From Multitude of Promising Ebola Drugs, Human Trials Start

From Multitude of Promising Ebola Drugs, Human Trials Start

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While the American media continues ramping up fears about the Ebola outbreak, scientists around the world are moving swiftly to bring a multitude of promising drugs to human clinical trials. In fact, there are so many drugs in testing right now, it is hard to keep track. Here are some of the highlights from progress in Canada, the US and China.

Canadian Researchers Leading the Way

The first human trials for the Ebola vaccine, VSV-EBOV, developed by The Public Health Agency of Canada at the National Microbiology Laboratory in Winnipeg began Monday at Maryland’s Walter Reed Army Institute of Research.

Canadian health officials said they hope to get initial results from the human trials in December and planning is already underway for the next stage of trials, to be conducted in Africa, reports the Wall Street Journal.

Medical officials said the vaccine shows “great promise” and should “prompt the immune system to produce antibodies, which then identify and neutralize foreign objects, such as bacteria and viruses.”

Should the vaccine prove as effective in human tests as results have been in animals, then “we could literally stop this outbreak,” a Canadian Health Minister told the Journal.

Chinese Pharma Firm Wants to Fast Track its Ebola Cure

A drug that would inhibit the Ebola virus from replicating has been under development for five years by China’s Academy of Military Medical Sciences.

Last month the Chinese FDA approved JK-05 for emergency use only in military situations, based on strong preclinical and safety data. Sihuan Pharmaceutical, which partnered with the military lab, is seeking fast-track approval by the end of the year for the drug, which was shown to stop the virus in animals.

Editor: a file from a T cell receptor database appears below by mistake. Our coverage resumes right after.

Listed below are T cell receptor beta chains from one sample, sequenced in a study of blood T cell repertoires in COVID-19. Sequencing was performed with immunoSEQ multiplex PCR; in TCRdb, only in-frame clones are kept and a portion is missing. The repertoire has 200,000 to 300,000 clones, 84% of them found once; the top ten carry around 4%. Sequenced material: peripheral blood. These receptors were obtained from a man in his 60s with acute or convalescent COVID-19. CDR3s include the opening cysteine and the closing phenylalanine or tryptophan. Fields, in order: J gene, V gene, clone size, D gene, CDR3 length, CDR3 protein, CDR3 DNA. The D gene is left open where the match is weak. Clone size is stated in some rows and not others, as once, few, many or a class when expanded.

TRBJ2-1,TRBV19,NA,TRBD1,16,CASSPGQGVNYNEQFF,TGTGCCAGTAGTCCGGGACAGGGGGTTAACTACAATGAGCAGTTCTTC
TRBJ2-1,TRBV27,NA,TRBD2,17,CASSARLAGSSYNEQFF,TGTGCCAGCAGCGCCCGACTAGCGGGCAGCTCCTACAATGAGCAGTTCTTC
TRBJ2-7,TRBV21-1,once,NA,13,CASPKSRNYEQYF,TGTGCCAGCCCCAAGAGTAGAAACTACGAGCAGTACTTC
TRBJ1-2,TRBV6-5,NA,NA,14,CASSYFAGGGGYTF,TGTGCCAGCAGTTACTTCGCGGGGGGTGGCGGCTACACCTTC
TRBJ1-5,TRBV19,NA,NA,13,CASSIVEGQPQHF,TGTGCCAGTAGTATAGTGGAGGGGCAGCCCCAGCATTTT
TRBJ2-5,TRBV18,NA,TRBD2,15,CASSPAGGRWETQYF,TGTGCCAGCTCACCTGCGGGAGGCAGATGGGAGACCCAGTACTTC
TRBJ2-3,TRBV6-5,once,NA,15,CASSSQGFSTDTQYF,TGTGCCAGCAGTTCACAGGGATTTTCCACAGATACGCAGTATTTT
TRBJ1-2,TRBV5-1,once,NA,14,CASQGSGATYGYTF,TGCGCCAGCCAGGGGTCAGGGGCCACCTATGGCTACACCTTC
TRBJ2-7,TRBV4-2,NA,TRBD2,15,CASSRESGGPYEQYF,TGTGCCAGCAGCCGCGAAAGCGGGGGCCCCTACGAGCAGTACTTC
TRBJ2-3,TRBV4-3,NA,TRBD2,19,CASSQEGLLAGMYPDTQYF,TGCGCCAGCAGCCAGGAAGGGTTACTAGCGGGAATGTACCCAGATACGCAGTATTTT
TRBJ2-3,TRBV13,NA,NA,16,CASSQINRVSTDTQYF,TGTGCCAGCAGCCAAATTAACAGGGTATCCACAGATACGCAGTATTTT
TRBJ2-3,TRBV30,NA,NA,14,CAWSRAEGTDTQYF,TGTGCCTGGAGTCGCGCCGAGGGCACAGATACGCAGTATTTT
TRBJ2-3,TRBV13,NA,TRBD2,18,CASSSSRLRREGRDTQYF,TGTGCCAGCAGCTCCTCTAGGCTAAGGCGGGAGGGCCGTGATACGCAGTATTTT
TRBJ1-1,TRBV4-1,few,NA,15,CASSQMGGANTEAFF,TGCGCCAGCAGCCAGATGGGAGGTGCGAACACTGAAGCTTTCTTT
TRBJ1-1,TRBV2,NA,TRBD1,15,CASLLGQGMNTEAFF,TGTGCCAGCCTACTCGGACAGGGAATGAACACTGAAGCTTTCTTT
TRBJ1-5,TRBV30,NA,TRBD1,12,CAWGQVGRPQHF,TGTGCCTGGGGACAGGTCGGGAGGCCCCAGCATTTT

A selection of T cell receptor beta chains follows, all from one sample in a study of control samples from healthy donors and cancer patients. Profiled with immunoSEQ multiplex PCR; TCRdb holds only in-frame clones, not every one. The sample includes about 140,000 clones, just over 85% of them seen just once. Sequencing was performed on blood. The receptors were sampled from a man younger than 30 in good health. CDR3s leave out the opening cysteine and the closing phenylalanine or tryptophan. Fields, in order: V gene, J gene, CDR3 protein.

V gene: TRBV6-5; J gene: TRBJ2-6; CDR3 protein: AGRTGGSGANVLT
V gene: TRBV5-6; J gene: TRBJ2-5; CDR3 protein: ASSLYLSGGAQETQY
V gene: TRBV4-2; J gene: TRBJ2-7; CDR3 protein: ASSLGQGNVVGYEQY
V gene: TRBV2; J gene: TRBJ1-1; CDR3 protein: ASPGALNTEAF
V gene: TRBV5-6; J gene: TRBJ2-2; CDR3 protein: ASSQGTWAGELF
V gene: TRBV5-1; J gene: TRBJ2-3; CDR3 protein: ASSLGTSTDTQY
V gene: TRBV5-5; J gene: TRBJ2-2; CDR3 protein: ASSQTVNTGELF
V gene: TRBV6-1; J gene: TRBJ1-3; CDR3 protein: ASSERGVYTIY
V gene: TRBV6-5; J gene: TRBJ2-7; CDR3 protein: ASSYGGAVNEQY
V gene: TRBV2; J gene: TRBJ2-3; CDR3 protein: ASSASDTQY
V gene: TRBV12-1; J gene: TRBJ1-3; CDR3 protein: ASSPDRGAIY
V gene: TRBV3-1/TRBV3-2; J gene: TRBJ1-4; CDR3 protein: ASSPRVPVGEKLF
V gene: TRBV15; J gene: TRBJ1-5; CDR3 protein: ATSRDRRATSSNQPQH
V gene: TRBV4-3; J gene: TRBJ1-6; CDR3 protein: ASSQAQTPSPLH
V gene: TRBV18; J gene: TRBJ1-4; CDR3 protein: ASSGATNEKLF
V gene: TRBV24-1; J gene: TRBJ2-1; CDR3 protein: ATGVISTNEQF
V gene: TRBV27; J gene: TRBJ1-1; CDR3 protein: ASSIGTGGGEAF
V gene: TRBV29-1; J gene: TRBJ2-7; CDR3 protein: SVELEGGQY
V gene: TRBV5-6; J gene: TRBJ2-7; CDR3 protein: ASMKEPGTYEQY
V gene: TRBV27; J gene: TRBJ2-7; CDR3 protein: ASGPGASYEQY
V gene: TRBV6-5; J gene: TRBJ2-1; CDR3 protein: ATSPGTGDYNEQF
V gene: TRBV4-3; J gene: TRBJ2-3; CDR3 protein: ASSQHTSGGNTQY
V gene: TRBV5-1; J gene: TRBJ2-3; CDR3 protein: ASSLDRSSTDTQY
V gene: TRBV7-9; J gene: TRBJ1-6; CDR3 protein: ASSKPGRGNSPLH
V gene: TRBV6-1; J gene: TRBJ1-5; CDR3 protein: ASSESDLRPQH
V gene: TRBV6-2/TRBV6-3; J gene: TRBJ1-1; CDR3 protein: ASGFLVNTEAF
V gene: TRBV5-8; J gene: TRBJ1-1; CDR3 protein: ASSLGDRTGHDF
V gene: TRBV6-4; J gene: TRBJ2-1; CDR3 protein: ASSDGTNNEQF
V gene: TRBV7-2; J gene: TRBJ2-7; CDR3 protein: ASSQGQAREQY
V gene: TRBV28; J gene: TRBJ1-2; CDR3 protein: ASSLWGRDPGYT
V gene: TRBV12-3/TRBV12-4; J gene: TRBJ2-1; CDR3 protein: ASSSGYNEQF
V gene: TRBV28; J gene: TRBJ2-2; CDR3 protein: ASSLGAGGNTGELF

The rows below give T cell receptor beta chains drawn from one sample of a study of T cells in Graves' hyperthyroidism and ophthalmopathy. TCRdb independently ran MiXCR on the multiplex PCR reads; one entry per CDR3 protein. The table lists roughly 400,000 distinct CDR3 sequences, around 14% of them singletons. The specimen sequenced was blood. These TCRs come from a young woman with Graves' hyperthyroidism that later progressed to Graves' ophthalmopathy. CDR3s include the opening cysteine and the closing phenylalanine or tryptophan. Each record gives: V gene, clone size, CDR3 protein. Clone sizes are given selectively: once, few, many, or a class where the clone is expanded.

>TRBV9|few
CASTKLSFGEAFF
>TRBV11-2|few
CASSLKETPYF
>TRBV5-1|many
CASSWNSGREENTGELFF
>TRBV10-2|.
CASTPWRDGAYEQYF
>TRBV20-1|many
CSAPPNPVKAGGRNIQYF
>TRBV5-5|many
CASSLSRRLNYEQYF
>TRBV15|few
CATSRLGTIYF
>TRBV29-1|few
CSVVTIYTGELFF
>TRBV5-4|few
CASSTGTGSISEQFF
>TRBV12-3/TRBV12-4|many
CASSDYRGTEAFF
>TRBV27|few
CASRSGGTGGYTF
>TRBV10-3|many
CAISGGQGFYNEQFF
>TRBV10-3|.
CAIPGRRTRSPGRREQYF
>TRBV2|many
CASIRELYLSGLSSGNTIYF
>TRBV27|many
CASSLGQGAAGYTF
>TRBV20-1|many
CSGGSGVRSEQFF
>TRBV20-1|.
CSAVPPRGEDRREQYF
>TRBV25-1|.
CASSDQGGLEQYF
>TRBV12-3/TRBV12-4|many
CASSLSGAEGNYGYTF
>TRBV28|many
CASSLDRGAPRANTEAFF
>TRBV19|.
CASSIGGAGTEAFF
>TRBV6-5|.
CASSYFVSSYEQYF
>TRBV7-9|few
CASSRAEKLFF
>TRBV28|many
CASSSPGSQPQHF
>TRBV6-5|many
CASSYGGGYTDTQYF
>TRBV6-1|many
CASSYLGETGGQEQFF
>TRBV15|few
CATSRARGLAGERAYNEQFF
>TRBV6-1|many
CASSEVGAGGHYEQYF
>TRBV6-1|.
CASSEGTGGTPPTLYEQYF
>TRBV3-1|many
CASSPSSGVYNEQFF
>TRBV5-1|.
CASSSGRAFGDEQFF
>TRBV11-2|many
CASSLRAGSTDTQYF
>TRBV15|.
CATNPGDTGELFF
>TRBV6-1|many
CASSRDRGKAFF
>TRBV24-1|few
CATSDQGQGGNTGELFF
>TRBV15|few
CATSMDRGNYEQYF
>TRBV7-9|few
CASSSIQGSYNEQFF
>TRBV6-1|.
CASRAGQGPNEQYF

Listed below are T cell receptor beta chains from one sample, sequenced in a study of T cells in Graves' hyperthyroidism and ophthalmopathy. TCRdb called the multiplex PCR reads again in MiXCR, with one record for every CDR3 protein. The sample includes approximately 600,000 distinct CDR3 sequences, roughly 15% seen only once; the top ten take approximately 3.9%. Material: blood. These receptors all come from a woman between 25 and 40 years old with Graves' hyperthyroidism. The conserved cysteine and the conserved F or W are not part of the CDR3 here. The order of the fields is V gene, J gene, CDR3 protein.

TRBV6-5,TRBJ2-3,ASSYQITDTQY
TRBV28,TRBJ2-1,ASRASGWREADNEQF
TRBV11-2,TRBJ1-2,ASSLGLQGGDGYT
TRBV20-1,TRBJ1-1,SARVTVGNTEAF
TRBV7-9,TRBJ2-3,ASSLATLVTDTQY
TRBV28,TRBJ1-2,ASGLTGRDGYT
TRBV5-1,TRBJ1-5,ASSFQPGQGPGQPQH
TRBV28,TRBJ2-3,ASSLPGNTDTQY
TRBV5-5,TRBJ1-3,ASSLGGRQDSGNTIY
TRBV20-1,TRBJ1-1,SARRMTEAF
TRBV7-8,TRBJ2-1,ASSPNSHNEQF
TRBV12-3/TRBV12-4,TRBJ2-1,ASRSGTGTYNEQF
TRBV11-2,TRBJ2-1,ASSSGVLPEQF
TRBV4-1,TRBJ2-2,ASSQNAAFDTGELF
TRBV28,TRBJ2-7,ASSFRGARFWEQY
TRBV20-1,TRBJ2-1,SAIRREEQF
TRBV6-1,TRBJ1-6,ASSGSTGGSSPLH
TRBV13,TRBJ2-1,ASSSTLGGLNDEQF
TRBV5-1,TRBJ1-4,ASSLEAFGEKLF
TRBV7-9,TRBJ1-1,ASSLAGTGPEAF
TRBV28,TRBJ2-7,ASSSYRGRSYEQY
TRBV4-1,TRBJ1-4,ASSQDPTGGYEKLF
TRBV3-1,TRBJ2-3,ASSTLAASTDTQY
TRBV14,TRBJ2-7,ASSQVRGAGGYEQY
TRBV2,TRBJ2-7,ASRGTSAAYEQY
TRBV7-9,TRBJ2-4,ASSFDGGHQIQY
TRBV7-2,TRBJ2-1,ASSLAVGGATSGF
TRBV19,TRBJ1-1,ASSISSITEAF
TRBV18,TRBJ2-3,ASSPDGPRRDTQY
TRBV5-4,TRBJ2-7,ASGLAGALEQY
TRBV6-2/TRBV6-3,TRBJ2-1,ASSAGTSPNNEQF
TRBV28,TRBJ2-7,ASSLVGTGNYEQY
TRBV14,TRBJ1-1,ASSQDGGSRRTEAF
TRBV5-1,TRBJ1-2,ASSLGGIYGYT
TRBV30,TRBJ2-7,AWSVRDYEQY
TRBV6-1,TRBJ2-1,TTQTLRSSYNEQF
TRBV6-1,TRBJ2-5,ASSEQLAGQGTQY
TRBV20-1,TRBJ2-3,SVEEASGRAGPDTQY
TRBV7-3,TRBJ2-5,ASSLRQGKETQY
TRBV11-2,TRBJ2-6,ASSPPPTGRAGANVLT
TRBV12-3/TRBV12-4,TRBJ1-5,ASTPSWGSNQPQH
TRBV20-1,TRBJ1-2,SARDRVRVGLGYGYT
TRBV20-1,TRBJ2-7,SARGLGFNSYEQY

Common Link Found in the 5 Strains of Ebola

Last week, University of Utah scientists said they have isolated a potential universal drug target for Ebola that would make it easier to develop and test drugs that could treat all five known strains of the virus. The study, published in this week’s online edition of Protein Science, was funded by the US National Institutes of Health. The researchers designed peptide mimics for the unchanging region in any Ebola protein that controls entry of the virus into the human host cell, initiating infection.

US Funded Research 

The US company Mapp Biopharmaceutical Inc. helped to fund the same Canadian research team in Winnipeg to produce ZMapp, which was successful in animal trials. Some of their research stock was used to treat two American Ebola survivors, Dr. Kent Brantly and Nancy Writebol, and was offered to Spanish officials for a nurse who contracted the disease.

Kentucky BioProcessing has put all other projects on hold to focus on full-scale production of the drug for Mapp, according to the Lexington Herald Leader.

In September, Health and Human Services announced that it had issued an 18-month contract with Mapp Biopharmaceutical for as much as $42.3 million for “the development and manufacturing of the medication ZMapp toward the goal of U.S. Food and Drug Administration approval.”

“It is one of several treatments under development for Ebola,” Dr. Nicole Lurie, assistant secretary for preparedness and response, said in a news release.

Another promising drug candidate, TKM-Ebola, which has been used to treat American physician Rick Sacra and other patients, was developed by Tekmira Pharmaceuticals based in Vancouver, BC, thanks largely to funding from the U.S. Department of Defense, reports the International Business Times.

Both ZMapp and TKM-Ebola have been tested on monkeys, which give a closer immune response to that of humans.

Photo credit: World Bank Photo Collection (CC license)